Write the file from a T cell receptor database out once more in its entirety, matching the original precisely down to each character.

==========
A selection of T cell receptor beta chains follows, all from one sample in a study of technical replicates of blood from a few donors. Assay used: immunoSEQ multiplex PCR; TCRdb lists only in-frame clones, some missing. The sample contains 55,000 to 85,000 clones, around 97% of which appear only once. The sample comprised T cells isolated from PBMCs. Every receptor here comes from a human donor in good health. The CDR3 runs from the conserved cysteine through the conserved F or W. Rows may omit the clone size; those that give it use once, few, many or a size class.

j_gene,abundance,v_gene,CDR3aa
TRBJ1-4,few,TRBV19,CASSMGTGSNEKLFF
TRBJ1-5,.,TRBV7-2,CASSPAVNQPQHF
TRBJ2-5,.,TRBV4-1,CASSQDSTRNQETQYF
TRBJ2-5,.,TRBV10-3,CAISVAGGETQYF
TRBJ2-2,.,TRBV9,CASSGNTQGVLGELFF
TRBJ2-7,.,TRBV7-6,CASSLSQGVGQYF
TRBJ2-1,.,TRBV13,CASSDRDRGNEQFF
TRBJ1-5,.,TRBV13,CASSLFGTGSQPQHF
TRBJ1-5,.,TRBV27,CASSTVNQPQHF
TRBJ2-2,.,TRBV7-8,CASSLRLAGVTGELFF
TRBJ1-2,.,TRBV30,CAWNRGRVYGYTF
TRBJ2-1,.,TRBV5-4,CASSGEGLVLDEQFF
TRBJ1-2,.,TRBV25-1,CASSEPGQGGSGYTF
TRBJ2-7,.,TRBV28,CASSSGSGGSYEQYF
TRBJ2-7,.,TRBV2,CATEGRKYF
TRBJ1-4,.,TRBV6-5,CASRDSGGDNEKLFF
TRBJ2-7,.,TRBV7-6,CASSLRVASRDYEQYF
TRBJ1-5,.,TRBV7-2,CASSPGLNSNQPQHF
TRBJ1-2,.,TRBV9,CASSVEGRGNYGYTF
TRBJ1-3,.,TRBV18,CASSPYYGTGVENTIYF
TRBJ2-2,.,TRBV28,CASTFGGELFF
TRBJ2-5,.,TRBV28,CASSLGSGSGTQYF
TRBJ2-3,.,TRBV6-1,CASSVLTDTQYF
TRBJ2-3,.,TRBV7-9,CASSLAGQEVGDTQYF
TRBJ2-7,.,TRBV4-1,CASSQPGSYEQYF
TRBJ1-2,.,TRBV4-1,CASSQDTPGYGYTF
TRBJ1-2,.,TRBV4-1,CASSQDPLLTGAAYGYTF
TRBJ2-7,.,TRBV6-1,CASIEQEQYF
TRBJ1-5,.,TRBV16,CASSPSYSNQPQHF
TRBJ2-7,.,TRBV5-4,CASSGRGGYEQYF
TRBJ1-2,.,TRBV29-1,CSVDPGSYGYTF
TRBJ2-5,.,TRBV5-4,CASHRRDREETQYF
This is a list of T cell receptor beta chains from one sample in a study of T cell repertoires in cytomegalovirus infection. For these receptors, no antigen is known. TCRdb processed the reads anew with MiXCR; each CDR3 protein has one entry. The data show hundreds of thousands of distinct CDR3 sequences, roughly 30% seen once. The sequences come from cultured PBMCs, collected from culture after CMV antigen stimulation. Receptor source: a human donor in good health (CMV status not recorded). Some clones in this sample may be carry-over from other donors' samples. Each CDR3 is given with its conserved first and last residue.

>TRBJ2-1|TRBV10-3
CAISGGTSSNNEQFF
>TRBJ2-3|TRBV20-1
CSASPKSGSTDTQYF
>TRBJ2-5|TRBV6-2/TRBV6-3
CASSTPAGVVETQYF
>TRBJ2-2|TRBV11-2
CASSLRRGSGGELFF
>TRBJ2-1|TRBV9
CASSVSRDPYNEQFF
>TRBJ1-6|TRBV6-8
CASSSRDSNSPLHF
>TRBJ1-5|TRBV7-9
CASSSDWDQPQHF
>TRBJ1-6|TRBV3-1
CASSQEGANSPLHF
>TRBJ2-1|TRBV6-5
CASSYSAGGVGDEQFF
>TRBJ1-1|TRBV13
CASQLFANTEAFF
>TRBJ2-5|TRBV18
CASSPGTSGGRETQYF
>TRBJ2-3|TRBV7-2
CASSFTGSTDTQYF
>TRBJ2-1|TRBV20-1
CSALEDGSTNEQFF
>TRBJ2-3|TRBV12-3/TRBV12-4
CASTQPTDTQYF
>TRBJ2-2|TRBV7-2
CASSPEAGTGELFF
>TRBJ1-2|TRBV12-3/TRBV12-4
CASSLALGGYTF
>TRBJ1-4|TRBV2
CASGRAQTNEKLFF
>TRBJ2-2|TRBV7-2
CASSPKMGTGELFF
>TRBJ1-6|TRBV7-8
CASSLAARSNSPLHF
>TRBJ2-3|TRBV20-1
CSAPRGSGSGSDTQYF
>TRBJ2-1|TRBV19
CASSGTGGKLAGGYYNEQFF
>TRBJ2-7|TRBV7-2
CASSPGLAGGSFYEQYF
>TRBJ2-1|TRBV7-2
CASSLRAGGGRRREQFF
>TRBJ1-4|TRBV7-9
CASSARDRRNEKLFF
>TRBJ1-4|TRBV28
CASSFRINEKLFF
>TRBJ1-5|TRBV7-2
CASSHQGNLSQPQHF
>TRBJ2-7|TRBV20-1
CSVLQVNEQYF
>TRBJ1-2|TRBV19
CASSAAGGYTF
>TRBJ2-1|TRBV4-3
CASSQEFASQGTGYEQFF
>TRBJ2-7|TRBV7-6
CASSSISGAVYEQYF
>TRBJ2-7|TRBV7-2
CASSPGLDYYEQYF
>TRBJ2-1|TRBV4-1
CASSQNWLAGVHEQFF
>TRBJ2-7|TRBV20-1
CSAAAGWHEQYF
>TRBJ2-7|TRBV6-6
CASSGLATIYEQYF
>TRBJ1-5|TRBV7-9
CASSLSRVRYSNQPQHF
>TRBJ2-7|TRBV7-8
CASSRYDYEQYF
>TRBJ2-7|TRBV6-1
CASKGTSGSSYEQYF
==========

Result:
A selection of T cell receptor beta chains follows, all from one sample in a study of technical replicates of blood from a few donors. Assay used: immunoSEQ multiplex PCR; TCRdb lists only in-frame clones, some missing. The sample contains 55,000 to 85,000 clones, around 97% of which appear only once. The sample comprised T cells isolated from PBMCs. Every receptor here comes from a human donor in good health. The CDR3 runs from the conserved cysteine through the conserved F or W. Rows may omit the clone size; those that give it use once, few, many or a size class.

j_gene,abundance,v_gene,CDR3aa
TRBJ1-4,few,TRBV19,CASSMGTGSNEKLFF
TRBJ1-5,.,TRBV7-2,CASSPAVNQPQHF
TRBJ2-5,.,TRBV4-1,CASSQDSTRNQETQYF
TRBJ2-5,.,TRBV10-3,CAISVAGGETQYF
TRBJ2-2,.,TRBV9,CASSGNTQGVLGELFF
TRBJ2-7,.,TRBV7-6,CASSLSQGVGQYF
TRBJ2-1,.,TRBV13,CASSDRDRGNEQFF
TRBJ1-5,.,TRBV13,CASSLFGTGSQPQHF
TRBJ1-5,.,TRBV27,CASSTVNQPQHF
TRBJ2-2,.,TRBV7-8,CASSLRLAGVTGELFF
TRBJ1-2,.,TRBV30,CAWNRGRVYGYTF
TRBJ2-1,.,TRBV5-4,CASSGEGLVLDEQFF
TRBJ1-2,.,TRBV25-1,CASSEPGQGGSGYTF
TRBJ2-7,.,TRBV28,CASSSGSGGSYEQYF
TRBJ2-7,.,TRBV2,CATEGRKYF
TRBJ1-4,.,TRBV6-5,CASRDSGGDNEKLFF
TRBJ2-7,.,TRBV7-6,CASSLRVASRDYEQYF
TRBJ1-5,.,TRBV7-2,CASSPGLNSNQPQHF
TRBJ1-2,.,TRBV9,CASSVEGRGNYGYTF
TRBJ1-3,.,TRBV18,CASSPYYGTGVENTIYF
TRBJ2-2,.,TRBV28,CASTFGGELFF
TRBJ2-5,.,TRBV28,CASSLGSGSGTQYF
TRBJ2-3,.,TRBV6-1,CASSVLTDTQYF
TRBJ2-3,.,TRBV7-9,CASSLAGQEVGDTQYF
TRBJ2-7,.,TRBV4-1,CASSQPGSYEQYF
TRBJ1-2,.,TRBV4-1,CASSQDTPGYGYTF
TRBJ1-2,.,TRBV4-1,CASSQDPLLTGAAYGYTF
TRBJ2-7,.,TRBV6-1,CASIEQEQYF
TRBJ1-5,.,TRBV16,CASSPSYSNQPQHF
TRBJ2-7,.,TRBV5-4,CASSGRGGYEQYF
TRBJ1-2,.,TRBV29-1,CSVDPGSYGYTF
TRBJ2-5,.,TRBV5-4,CASHRRDREETQYF
This is a list of T cell receptor beta chains from one sample in a study of T cell repertoires in cytomegalovirus infection. For these receptors, no antigen is known. TCRdb processed the reads anew with MiXCR; each CDR3 protein has one entry. The data show hundreds of thousands of distinct CDR3 sequences, roughly 30% seen once. The sequences come from cultured PBMCs, collected from culture after CMV antigen stimulation. Receptor source: a human donor in good health (CMV status not recorded). Some clones in this sample may be carry-over from other donors' samples. Each CDR3 is given with its conserved first and last residue.

>TRBJ2-1|TRBV10-3
CAISGGTSSNNEQFF
>TRBJ2-3|TRBV20-1
CSASPKSGSTDTQYF
>TRBJ2-5|TRBV6-2/TRBV6-3
CASSTPAGVVETQYF
>TRBJ2-2|TRBV11-2
CASSLRRGSGGELFF
>TRBJ2-1|TRBV9
CASSVSRDPYNEQFF
>TRBJ1-6|TRBV6-8
CASSSRDSNSPLHF
>TRBJ1-5|TRBV7-9
CASSSDWDQPQHF
>TRBJ1-6|TRBV3-1
CASSQEGANSPLHF
>TRBJ2-1|TRBV6-5
CASSYSAGGVGDEQFF
>TRBJ1-1|TRBV13
CASQLFANTEAFF
>TRBJ2-5|TRBV18
CASSPGTSGGRETQYF
>TRBJ2-3|TRBV7-2
CASSFTGSTDTQYF
>TRBJ2-1|TRBV20-1
CSALEDGSTNEQFF
>TRBJ2-3|TRBV12-3/TRBV12-4
CASTQPTDTQYF
>TRBJ2-2|TRBV7-2
CASSPEAGTGELFF
>TRBJ1-2|TRBV12-3/TRBV12-4
CASSLALGGYTF
>TRBJ1-4|TRBV2
CASGRAQTNEKLFF
>TRBJ2-2|TRBV7-2
CASSPKMGTGELFF
>TRBJ1-6|TRBV7-8
CASSLAARSNSPLHF
>TRBJ2-3|TRBV20-1
CSAPRGSGSGSDTQYF
>TRBJ2-1|TRBV19
CASSGTGGKLAGGYYNEQFF
>TRBJ2-7|TRBV7-2
CASSPGLAGGSFYEQYF
>TRBJ2-1|TRBV7-2
CASSLRAGGGRRREQFF
>TRBJ1-4|TRBV7-9
CASSARDRRNEKLFF
>TRBJ1-4|TRBV28
CASSFRINEKLFF
>TRBJ1-5|TRBV7-2
CASSHQGNLSQPQHF
>TRBJ2-7|TRBV20-1
CSVLQVNEQYF
>TRBJ1-2|TRBV19
CASSAAGGYTF
>TRBJ2-1|TRBV4-3
CASSQEFASQGTGYEQFF
>TRBJ2-7|TRBV7-6
CASSSISGAVYEQYF
>TRBJ2-7|TRBV7-2
CASSPGLDYYEQYF
>TRBJ2-1|TRBV4-1
CASSQNWLAGVHEQFF
>TRBJ2-7|TRBV20-1
CSAAAGWHEQYF
>TRBJ2-7|TRBV6-6
CASSGLATIYEQYF
>TRBJ1-5|TRBV7-9
CASSLSRVRYSNQPQHF
>TRBJ2-7|TRBV7-8
CASSRYDYEQYF
>TRBJ2-7|TRBV6-1
CASKGTSGSSYEQYF